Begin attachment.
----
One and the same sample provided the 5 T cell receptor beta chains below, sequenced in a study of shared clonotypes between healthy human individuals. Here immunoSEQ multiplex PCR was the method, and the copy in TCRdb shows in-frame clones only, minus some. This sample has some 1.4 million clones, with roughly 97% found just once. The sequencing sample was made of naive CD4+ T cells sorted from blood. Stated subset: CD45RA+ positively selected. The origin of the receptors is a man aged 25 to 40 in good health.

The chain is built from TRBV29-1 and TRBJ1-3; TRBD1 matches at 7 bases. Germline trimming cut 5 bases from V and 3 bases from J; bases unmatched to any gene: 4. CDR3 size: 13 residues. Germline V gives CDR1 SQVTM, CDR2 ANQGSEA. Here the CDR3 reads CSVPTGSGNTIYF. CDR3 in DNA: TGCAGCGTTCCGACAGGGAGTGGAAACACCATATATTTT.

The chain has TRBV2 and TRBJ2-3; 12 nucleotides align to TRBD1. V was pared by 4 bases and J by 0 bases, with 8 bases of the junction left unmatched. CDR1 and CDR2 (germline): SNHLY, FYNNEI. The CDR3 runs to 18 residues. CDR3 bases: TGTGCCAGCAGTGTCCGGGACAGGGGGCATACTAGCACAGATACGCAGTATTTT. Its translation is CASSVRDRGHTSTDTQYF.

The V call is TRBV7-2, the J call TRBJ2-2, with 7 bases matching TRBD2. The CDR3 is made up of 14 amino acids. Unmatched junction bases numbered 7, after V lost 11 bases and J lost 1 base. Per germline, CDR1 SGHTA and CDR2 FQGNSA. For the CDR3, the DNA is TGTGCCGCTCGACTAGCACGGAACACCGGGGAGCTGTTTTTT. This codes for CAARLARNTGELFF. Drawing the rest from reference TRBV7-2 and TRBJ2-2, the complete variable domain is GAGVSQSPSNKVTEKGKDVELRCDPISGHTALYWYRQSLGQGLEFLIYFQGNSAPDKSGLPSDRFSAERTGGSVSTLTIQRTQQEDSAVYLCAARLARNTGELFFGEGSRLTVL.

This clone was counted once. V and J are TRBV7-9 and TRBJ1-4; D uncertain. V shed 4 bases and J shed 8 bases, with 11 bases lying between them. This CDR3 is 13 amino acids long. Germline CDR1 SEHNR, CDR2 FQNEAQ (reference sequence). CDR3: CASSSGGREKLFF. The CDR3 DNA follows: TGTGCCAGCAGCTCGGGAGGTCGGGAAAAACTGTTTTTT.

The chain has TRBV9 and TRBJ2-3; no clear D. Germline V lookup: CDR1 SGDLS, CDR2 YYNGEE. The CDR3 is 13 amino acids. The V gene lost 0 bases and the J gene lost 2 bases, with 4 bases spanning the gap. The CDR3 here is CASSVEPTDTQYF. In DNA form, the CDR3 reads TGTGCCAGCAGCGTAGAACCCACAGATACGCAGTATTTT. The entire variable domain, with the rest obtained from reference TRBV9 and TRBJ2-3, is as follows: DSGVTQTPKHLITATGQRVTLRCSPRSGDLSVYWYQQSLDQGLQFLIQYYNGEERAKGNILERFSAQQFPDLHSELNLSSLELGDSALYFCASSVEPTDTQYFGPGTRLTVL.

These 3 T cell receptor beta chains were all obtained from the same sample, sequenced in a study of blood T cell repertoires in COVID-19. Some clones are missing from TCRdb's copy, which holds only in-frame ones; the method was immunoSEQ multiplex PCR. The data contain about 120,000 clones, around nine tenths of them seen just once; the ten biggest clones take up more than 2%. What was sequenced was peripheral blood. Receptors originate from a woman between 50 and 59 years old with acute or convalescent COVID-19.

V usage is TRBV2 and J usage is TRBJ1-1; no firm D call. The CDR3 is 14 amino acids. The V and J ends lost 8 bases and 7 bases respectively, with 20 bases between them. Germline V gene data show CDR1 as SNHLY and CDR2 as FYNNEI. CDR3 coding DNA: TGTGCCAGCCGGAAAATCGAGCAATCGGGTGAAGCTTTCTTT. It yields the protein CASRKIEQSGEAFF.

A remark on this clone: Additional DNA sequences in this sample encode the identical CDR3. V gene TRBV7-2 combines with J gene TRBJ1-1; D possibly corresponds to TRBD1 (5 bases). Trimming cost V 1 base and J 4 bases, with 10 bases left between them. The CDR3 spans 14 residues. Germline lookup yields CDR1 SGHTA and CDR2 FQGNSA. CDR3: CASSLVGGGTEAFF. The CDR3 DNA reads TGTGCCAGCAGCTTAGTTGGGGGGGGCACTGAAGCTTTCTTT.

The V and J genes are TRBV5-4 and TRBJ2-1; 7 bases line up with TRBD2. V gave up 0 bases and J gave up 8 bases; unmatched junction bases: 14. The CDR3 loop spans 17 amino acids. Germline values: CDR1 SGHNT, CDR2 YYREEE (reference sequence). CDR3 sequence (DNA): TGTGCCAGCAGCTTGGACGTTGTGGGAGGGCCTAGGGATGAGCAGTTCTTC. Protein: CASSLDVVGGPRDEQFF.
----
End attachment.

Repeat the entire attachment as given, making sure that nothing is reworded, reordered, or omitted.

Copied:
One and the same sample provided the 5 T cell receptor beta chains below, sequenced in a study of shared clonotypes between healthy human individuals. Here immunoSEQ multiplex PCR was the method, and the copy in TCRdb shows in-frame clones only, minus some. This sample has some 1.4 million clones, with roughly 97% found just once. The sequencing sample was made of naive CD4+ T cells sorted from blood. Stated subset: CD45RA+ positively selected. The origin of the receptors is a man aged 25 to 40 in good health.

The chain is built from TRBV29-1 and TRBJ1-3; TRBD1 matches at 7 bases. Germline trimming cut 5 bases from V and 3 bases from J; bases unmatched to any gene: 4. CDR3 size: 13 residues. Germline V gives CDR1 SQVTM, CDR2 ANQGSEA. Here the CDR3 reads CSVPTGSGNTIYF. CDR3 in DNA: TGCAGCGTTCCGACAGGGAGTGGAAACACCATATATTTT.

The chain has TRBV2 and TRBJ2-3; 12 nucleotides align to TRBD1. V was pared by 4 bases and J by 0 bases, with 8 bases of the junction left unmatched. CDR1 and CDR2 (germline): SNHLY, FYNNEI. The CDR3 runs to 18 residues. CDR3 bases: TGTGCCAGCAGTGTCCGGGACAGGGGGCATACTAGCACAGATACGCAGTATTTT. Its translation is CASSVRDRGHTSTDTQYF.

The V call is TRBV7-2, the J call TRBJ2-2, with 7 bases matching TRBD2. The CDR3 is made up of 14 amino acids. Unmatched junction bases numbered 7, after V lost 11 bases and J lost 1 base. Per germline, CDR1 SGHTA and CDR2 FQGNSA. For the CDR3, the DNA is TGTGCCGCTCGACTAGCACGGAACACCGGGGAGCTGTTTTTT. This codes for CAARLARNTGELFF. Drawing the rest from reference TRBV7-2 and TRBJ2-2, the complete variable domain is GAGVSQSPSNKVTEKGKDVELRCDPISGHTALYWYRQSLGQGLEFLIYFQGNSAPDKSGLPSDRFSAERTGGSVSTLTIQRTQQEDSAVYLCAARLARNTGELFFGEGSRLTVL.

This clone was counted once. V and J are TRBV7-9 and TRBJ1-4; D uncertain. V shed 4 bases and J shed 8 bases, with 11 bases lying between them. This CDR3 is 13 amino acids long. Germline CDR1 SEHNR, CDR2 FQNEAQ (reference sequence). CDR3: CASSSGGREKLFF. The CDR3 DNA follows: TGTGCCAGCAGCTCGGGAGGTCGGGAAAAACTGTTTTTT.

The chain has TRBV9 and TRBJ2-3; no clear D. Germline V lookup: CDR1 SGDLS, CDR2 YYNGEE. The CDR3 is 13 amino acids. The V gene lost 0 bases and the J gene lost 2 bases, with 4 bases spanning the gap. The CDR3 here is CASSVEPTDTQYF. In DNA form, the CDR3 reads TGTGCCAGCAGCGTAGAACCCACAGATACGCAGTATTTT. The entire variable domain, with the rest obtained from reference TRBV9 and TRBJ2-3, is as follows: DSGVTQTPKHLITATGQRVTLRCSPRSGDLSVYWYQQSLDQGLQFLIQYYNGEERAKGNILERFSAQQFPDLHSELNLSSLELGDSALYFCASSVEPTDTQYFGPGTRLTVL.

These 3 T cell receptor beta chains were all obtained from the same sample, sequenced in a study of blood T cell repertoires in COVID-19. Some clones are missing from TCRdb's copy, which holds only in-frame ones; the method was immunoSEQ multiplex PCR. The data contain about 120,000 clones, around nine tenths of them seen just once; the ten biggest clones take up more than 2%. What was sequenced was peripheral blood. Receptors originate from a woman between 50 and 59 years old with acute or convalescent COVID-19.

V usage is TRBV2 and J usage is TRBJ1-1; no firm D call. The CDR3 is 14 amino acids. The V and J ends lost 8 bases and 7 bases respectively, with 20 bases between them. Germline V gene data show CDR1 as SNHLY and CDR2 as FYNNEI. CDR3 coding DNA: TGTGCCAGCCGGAAAATCGAGCAATCGGGTGAAGCTTTCTTT. It yields the protein CASRKIEQSGEAFF.

A remark on this clone: Additional DNA sequences in this sample encode the identical CDR3. V gene TRBV7-2 combines with J gene TRBJ1-1; D possibly corresponds to TRBD1 (5 bases). Trimming cost V 1 base and J 4 bases, with 10 bases left between them. The CDR3 spans 14 residues. Germline lookup yields CDR1 SGHTA and CDR2 FQGNSA. CDR3: CASSLVGGGTEAFF. The CDR3 DNA reads TGTGCCAGCAGCTTAGTTGGGGGGGGCACTGAAGCTTTCTTT.

The V and J genes are TRBV5-4 and TRBJ2-1; 7 bases line up with TRBD2. V gave up 0 bases and J gave up 8 bases; unmatched junction bases: 14. The CDR3 loop spans 17 amino acids. Germline values: CDR1 SGHNT, CDR2 YYREEE (reference sequence). CDR3 sequence (DNA): TGTGCCAGCAGCTTGGACGTTGTGGGAGGGCCTAGGGATGAGCAGTTCTTC. Protein: CASSLDVVGGPRDEQFF.